Last year the Illinois Native Plant Society published my paper on the Waukegan Moorlands in their journal Erigenia, (a primarily a scientific journal, peer-reviewed). The Illinois Native Plant Society has been around over thirty years, was founded by noted Illinois botanist and author Dr. Robert Mohlenbrock. http://www.ill-inps.org/index.php/about-us ) My paper researched decline of the area’s orchid flora, and discussed how ongoing generations of nature advocates are necessary to preserve our natural heritage for future generations. In order to find out what happened to the native orchids of northeastern Lake County Illinois, we had to collate all the historical species lists from the Illinois Department of Natural Resources database, scientific papers, stewards’ plant lists, and surveys taken by the Illinois Natural Areas Inventory over a period of forty years. (This project also turned out to be very helpful to state and county land managers in writing federals grants and developing long-term management objectives. In addition we added another 200 documented species to the previous list of 650.)

Another appointment was a spot on the editorial board of the Native Orchid Conference Journal; have contributed a number of articles and illustrations to this peer-reviewed publication as well. Also have been editor of the Illinois Orchid Society's newsletter for two years. Last year, Dr. Dennis Whigham from the Smithsonian's Environmental Research Center asked me to put their North American Orchid Conservation Center banner on my Facebook page of the same name. Out of a bit of a sense of frustration about the prevalence of orchid 'eco-tourism' and a lack of prominent folks building awareness for conservation needs, I established social media presence for North American native orchid conservation four years ago - we have almost 600 followers on that page right now!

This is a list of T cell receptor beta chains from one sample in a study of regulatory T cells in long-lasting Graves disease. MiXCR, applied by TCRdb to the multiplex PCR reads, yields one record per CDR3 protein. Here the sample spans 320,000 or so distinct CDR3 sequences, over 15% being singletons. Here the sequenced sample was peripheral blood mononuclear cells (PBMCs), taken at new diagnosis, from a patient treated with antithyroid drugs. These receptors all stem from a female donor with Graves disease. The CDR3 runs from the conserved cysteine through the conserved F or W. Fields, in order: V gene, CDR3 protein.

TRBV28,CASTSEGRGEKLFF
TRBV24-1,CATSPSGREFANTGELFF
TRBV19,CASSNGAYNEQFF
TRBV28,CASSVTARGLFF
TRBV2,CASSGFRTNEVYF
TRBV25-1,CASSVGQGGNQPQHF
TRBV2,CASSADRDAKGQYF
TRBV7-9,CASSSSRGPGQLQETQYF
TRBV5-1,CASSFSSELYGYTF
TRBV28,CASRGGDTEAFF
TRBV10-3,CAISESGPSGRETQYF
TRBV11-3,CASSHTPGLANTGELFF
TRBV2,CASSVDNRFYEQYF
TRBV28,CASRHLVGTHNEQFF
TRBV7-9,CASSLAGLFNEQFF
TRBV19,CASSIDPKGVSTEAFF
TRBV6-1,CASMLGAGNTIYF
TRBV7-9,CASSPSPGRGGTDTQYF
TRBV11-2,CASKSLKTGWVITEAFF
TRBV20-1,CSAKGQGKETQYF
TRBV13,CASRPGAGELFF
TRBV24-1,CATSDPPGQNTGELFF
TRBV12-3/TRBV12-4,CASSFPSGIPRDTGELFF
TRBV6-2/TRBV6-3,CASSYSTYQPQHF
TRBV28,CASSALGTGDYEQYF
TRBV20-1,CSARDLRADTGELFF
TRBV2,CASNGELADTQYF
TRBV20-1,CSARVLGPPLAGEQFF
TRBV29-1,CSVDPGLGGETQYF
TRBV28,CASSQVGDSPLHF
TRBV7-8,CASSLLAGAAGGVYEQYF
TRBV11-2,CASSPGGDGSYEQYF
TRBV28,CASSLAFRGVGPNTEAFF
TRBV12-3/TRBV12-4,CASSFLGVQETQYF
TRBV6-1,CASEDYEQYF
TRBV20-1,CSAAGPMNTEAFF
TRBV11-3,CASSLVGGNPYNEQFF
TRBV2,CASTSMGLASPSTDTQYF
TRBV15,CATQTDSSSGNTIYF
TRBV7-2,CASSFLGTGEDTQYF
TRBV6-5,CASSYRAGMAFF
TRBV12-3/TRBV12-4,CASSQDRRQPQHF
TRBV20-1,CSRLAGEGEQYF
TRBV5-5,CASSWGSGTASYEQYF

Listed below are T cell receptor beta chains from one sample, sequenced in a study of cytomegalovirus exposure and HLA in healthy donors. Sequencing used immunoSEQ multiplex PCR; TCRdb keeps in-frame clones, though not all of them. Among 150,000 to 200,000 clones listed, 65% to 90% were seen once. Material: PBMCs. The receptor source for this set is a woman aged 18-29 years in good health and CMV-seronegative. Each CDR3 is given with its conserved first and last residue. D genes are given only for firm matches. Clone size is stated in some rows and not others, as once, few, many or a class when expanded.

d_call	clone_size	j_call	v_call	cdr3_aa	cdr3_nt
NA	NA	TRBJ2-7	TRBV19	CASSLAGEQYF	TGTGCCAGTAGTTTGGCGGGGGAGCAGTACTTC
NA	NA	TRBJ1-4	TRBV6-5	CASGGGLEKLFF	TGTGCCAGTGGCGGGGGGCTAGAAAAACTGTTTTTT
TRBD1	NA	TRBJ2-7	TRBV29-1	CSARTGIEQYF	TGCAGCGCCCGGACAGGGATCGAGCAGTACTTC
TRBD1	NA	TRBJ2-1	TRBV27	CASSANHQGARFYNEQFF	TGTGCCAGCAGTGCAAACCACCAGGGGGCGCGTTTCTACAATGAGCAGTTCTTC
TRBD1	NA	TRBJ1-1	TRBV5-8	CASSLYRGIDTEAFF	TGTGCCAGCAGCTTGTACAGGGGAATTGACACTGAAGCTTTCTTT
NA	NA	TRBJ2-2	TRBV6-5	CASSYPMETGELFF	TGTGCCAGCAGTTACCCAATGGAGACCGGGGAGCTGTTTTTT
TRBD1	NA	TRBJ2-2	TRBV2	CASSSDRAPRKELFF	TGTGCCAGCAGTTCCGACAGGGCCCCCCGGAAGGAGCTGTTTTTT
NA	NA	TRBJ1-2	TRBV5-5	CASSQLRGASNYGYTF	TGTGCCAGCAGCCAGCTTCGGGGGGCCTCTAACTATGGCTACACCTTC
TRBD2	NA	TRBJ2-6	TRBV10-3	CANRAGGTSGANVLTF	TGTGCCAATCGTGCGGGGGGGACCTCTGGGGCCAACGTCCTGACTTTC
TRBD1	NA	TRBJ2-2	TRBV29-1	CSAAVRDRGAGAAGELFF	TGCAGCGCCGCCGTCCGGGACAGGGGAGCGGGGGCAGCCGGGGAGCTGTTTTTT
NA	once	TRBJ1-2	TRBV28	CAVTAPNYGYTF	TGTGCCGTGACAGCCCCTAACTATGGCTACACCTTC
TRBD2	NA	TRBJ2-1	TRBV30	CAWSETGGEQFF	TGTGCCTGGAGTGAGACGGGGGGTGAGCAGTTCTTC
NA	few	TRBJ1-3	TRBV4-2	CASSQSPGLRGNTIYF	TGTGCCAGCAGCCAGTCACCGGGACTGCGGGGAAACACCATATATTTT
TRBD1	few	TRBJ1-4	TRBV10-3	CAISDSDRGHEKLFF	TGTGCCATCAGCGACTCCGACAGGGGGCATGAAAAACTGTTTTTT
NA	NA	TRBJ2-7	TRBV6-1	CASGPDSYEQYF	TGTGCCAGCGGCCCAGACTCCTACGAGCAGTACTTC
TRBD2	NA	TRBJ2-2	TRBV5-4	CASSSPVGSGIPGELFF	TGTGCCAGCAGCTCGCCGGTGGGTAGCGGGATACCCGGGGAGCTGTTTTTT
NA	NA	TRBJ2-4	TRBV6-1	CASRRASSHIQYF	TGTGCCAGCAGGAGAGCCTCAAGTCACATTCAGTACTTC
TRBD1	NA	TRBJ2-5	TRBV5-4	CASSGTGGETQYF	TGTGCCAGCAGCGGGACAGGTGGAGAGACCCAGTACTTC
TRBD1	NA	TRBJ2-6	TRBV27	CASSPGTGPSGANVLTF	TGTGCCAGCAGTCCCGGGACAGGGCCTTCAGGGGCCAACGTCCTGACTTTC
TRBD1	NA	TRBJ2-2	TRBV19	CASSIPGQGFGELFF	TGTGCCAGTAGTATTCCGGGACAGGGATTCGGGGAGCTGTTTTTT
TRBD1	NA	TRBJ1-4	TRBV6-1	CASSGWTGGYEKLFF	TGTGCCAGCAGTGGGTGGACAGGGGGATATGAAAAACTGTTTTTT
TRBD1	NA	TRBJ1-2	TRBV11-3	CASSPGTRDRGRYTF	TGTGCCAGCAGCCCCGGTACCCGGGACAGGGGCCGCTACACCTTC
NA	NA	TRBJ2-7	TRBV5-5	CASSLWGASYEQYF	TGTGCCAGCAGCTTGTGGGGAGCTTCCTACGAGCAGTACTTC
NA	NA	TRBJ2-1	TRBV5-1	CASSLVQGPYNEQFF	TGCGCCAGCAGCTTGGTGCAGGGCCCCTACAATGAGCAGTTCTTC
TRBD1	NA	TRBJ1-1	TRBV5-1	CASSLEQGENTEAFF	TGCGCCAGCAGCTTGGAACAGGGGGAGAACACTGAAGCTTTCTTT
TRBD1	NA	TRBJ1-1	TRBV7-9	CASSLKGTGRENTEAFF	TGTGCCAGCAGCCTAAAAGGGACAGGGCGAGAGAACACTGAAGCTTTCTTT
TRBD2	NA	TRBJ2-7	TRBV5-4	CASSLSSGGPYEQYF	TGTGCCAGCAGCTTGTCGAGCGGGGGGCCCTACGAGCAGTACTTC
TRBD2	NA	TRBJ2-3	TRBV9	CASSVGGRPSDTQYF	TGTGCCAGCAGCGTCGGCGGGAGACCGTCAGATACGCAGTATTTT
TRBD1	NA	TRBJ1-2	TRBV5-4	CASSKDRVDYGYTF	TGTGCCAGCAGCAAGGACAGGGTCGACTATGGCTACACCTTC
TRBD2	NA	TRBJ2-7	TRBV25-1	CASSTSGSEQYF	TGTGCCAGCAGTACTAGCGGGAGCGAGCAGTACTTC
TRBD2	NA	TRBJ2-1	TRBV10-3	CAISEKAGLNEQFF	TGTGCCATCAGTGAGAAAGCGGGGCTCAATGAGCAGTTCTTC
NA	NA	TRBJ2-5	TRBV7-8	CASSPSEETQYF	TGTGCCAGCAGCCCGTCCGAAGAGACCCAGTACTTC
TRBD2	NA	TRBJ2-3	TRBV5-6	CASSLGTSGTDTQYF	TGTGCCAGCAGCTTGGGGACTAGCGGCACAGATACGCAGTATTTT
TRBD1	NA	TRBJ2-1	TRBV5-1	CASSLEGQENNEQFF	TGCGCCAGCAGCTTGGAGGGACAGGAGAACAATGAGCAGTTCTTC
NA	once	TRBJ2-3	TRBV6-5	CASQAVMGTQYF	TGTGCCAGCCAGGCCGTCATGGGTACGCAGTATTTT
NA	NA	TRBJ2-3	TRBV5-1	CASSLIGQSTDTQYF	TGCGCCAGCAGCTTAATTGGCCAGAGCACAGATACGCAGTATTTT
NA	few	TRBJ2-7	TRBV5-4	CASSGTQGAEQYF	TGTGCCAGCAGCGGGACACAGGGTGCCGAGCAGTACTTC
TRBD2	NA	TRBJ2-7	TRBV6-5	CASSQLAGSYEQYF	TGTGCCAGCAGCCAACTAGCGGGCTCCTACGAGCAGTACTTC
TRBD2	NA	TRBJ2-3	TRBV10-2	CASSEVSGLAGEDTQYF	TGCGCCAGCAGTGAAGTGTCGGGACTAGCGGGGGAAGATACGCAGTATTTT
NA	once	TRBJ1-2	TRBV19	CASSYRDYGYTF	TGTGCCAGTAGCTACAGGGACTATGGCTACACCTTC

I’m not entirely sure how I do all of this with my full-time job as an early childhood education professional. Much less put in at least twelve hours per month volunteering in natural areas restoration and/or monitoring. But it doesn’t feel like work to me. Every new species I encounter teaches me something new about our region’s local flora. Every new invasive species we tackle gives me more appreciation for the dedication of thousands of natural areas restoration volunteers and their uphill battle protecting our region’s biodiversity. The goal of our drawing classes was to get people to slow down, look a bit closer, stand in wonder at this beautiful thing we call nature. And though ostensibly I was the facilitator of these experiences, I also became the student, slowed down, looked closer, felt more appreciative and wonder-filled.

Somehow I’m going to fit in a few new paintings for my solo show November, 2014 at the historic Oak Park Conservatory. I’m not sure how, but I already have some ideas. And that’s the first step, heaven willing!

Kathleen Marie Garness 

Steward, Grainger Woods Conservation Preserve, Mettawa, IL

Volunteer, Plants of Concern, Chicago Botanic Garden

August 2014

  • Oak Park Conservatory, Oak Park IL where Kathleen is Artist-in-Residence
  • Entrance to the Kent Fuller Air Station Prairie/Tyner Center , Glenview Park District, Glenview, IL
  • Classroom in the Air Station Prairie/Tyner Center where Kathleen had been invited to teach colored pencil field journal work for North Branch Restoration Project volunteers.